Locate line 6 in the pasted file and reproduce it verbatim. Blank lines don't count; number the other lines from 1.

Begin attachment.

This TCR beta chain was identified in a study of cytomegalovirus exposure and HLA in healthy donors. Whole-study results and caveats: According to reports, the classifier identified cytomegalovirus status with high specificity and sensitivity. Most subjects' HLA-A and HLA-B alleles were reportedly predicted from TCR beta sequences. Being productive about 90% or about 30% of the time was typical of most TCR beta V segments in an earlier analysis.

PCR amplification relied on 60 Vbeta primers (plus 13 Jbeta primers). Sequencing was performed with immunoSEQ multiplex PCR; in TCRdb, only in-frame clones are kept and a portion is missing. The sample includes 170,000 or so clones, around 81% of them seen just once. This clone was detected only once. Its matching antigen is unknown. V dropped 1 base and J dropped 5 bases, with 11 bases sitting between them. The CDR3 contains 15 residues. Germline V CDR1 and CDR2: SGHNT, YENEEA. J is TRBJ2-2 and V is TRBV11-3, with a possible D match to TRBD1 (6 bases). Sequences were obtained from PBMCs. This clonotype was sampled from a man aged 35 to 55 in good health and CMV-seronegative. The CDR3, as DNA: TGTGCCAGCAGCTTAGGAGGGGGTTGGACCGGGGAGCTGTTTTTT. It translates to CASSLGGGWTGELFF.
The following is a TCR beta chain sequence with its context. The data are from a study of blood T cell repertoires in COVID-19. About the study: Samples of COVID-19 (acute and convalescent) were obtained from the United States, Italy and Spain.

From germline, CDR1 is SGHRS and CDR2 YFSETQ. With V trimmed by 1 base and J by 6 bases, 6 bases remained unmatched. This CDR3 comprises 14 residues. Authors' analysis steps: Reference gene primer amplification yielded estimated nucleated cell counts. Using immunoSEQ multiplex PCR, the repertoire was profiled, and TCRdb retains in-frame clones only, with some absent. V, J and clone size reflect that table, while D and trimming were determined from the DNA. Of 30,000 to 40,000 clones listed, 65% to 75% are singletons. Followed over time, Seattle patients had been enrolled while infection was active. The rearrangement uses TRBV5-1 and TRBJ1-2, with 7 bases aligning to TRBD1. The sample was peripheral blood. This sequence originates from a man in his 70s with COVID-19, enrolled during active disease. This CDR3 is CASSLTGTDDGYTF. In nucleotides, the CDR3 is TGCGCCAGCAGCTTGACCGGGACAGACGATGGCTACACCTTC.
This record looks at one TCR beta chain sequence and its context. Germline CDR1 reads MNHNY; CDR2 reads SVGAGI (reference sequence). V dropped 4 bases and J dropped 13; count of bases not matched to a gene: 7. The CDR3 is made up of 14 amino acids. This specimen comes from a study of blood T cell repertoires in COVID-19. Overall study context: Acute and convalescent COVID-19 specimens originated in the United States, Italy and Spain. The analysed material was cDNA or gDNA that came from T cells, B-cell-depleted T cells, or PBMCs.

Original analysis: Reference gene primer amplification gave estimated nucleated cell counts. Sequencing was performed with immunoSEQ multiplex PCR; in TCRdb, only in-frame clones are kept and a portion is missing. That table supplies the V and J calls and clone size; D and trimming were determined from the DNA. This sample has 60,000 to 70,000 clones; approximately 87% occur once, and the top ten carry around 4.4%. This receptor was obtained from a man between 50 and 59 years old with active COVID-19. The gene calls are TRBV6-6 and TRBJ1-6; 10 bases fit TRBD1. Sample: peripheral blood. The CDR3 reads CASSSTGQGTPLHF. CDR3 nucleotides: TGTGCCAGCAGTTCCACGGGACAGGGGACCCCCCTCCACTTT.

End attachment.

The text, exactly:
Original analysis: Reference gene primer amplification gave estimated nucleated cell counts. Sequencing was performed with immunoSEQ multiplex PCR; in TCRdb, only in-frame clones are kept and a portion is missing. That table supplies the V and J calls and clone size; D and trimming were determined from the DNA. This sample has 60,000 to 70,000 clones; approximately 87% occur once, and the top ten carry around 4.4%. This receptor was obtained from a man between 50 and 59 years old with active COVID-19. The gene calls are TRBV6-6 and TRBJ1-6; 10 bases fit TRBD1. Sample: peripheral blood. The CDR3 reads CASSSTGQGTPLHF. CDR3 nucleotides: TGTGCCAGCAGTTCCACGGGACAGGGGACCCCCCTCCACTTT.